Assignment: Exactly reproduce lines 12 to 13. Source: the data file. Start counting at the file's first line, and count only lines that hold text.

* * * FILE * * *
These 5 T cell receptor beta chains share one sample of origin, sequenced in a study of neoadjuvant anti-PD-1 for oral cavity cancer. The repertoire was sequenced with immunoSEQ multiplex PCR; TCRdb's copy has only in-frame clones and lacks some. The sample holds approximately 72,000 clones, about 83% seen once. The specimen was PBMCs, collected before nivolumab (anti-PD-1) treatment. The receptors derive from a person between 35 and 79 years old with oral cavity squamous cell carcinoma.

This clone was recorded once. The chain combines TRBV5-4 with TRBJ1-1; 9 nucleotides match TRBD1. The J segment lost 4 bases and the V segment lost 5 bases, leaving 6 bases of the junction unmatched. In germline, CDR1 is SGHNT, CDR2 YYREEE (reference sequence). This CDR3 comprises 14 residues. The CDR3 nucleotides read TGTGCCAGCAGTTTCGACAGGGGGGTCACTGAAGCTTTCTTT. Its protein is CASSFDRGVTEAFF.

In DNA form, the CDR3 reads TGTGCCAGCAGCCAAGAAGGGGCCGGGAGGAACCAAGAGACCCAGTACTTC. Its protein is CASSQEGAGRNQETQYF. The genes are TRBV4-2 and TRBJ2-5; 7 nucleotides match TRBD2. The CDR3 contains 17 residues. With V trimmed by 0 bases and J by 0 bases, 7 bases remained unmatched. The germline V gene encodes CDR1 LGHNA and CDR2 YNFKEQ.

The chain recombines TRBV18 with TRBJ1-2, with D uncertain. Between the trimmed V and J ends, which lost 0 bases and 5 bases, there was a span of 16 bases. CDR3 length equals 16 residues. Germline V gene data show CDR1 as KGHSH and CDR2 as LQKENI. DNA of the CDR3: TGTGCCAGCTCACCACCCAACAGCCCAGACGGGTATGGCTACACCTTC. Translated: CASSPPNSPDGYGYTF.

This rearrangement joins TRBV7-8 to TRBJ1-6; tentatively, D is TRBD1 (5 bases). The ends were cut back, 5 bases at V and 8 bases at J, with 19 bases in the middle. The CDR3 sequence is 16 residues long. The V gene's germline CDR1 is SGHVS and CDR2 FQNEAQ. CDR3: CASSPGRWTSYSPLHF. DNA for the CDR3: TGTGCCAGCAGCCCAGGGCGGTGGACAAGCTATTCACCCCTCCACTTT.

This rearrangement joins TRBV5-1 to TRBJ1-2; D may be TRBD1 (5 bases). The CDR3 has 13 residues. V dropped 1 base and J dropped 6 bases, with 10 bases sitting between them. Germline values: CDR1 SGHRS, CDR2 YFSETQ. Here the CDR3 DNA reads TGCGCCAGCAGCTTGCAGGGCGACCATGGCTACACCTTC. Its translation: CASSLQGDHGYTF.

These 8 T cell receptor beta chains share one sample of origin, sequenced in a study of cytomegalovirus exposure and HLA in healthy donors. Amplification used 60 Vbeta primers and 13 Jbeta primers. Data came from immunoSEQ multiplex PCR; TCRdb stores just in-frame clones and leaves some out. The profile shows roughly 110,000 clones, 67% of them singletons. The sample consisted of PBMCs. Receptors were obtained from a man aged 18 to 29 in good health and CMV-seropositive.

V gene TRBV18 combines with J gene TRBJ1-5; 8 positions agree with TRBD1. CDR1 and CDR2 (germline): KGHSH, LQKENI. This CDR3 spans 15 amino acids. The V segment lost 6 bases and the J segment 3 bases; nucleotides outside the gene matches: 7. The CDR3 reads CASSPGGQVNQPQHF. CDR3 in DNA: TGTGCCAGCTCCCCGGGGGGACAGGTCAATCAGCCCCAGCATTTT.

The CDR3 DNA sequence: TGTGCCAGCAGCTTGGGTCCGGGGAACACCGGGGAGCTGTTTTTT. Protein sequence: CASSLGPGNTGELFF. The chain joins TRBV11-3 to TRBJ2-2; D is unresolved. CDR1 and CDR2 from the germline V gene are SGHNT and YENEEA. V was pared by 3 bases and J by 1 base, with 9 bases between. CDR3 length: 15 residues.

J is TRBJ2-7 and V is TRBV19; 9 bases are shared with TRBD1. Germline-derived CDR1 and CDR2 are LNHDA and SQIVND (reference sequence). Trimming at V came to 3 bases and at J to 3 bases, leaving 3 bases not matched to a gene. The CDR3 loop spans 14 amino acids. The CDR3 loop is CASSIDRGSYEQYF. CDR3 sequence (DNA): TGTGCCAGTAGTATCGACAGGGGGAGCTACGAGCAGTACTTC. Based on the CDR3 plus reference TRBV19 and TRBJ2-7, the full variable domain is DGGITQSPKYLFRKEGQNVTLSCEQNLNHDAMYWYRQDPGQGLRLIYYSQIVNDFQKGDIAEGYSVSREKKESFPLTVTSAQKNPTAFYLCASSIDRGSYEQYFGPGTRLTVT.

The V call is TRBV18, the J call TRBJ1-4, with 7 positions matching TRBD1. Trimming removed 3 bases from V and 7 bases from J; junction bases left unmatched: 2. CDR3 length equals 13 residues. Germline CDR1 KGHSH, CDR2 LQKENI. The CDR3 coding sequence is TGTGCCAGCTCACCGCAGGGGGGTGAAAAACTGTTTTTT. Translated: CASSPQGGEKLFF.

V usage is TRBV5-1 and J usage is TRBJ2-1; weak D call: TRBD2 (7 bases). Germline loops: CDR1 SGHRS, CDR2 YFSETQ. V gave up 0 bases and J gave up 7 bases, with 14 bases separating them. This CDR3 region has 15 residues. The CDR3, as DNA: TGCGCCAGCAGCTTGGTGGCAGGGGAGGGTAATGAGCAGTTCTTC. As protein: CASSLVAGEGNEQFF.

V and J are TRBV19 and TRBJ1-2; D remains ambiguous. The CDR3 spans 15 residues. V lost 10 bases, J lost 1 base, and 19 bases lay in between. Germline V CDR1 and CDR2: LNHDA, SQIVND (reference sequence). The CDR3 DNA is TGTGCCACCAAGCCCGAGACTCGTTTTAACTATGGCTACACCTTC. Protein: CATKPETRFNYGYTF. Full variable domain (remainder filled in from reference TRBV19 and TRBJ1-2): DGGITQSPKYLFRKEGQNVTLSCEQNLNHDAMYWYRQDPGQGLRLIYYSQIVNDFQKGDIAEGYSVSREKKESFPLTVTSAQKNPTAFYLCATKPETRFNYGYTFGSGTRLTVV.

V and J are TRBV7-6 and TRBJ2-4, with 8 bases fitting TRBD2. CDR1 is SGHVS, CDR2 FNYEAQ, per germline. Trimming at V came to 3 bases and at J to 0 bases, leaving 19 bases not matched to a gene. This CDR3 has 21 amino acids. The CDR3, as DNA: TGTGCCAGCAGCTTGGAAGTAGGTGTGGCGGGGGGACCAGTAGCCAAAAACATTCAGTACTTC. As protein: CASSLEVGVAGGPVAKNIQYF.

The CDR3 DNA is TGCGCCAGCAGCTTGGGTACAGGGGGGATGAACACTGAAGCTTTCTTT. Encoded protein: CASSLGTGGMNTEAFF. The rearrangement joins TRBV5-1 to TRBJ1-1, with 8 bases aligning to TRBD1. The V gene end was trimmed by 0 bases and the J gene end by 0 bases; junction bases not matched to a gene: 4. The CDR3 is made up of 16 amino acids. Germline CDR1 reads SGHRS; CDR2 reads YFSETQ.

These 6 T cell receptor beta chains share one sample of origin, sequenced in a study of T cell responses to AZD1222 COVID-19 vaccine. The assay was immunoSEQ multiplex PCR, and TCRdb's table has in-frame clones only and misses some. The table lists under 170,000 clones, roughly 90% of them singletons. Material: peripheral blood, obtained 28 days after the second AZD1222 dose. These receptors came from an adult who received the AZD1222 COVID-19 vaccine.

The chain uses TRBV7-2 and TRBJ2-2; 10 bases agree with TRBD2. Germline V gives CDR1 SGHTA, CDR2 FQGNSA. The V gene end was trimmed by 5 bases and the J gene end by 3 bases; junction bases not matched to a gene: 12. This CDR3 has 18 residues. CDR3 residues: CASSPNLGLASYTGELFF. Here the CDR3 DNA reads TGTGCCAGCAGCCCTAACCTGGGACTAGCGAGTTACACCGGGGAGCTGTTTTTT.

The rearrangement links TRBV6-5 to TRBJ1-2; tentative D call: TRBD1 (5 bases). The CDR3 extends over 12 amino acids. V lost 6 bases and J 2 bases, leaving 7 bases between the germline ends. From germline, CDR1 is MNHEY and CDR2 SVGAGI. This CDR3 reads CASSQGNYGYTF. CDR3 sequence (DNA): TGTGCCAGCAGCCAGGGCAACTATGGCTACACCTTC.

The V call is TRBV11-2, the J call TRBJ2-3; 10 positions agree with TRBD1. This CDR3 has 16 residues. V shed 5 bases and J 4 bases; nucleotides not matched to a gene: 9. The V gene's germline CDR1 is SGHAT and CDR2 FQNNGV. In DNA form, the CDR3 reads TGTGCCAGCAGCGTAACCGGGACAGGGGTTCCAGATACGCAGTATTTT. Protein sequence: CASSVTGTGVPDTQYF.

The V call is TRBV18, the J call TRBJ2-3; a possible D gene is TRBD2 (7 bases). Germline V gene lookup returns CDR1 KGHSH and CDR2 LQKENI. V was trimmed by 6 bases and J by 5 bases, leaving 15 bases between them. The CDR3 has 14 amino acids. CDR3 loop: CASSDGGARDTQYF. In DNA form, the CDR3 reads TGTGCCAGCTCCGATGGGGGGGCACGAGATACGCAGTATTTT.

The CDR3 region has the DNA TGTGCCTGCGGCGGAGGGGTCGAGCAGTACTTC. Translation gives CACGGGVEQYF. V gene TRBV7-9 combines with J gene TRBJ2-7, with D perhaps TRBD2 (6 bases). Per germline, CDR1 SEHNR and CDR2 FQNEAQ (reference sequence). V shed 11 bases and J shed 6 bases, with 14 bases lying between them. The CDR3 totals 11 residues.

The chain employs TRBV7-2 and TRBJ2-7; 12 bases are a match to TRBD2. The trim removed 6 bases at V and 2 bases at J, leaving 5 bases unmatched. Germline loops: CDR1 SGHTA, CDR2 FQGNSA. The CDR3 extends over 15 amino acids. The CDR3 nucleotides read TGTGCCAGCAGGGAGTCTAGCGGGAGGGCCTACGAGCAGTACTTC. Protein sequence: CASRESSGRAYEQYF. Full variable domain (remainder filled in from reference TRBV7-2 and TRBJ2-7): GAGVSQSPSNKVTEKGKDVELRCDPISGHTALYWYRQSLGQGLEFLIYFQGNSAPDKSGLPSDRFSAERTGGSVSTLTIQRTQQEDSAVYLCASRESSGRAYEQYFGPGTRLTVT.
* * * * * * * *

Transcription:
V usage is TRBV5-1 and J usage is TRBJ2-1; weak D call: TRBD2 (7 bases). Germline loops: CDR1 SGHRS, CDR2 YFSETQ. V gave up 0 bases and J gave up 7 bases, with 14 bases separating them. This CDR3 region has 15 residues. The CDR3, as DNA: TGCGCCAGCAGCTTGGTGGCAGGGGAGGGTAATGAGCAGTTCTTC. As protein: CASSLVAGEGNEQFF.

V and J are TRBV19 and TRBJ1-2; D remains ambiguous. The CDR3 spans 15 residues. V lost 10 bases, J lost 1 base, and 19 bases lay in between. Germline V CDR1 and CDR2: LNHDA, SQIVND (reference sequence). The CDR3 DNA is TGTGCCACCAAGCCCGAGACTCGTTTTAACTATGGCTACACCTTC. Protein: CATKPETRFNYGYTF. Full variable domain (remainder filled in from reference TRBV19 and TRBJ1-2): DGGITQSPKYLFRKEGQNVTLSCEQNLNHDAMYWYRQDPGQGLRLIYYSQIVNDFQKGDIAEGYSVSREKKESFPLTVTSAQKNPTAFYLCATKPETRFNYGYTFGSGTRLTVV.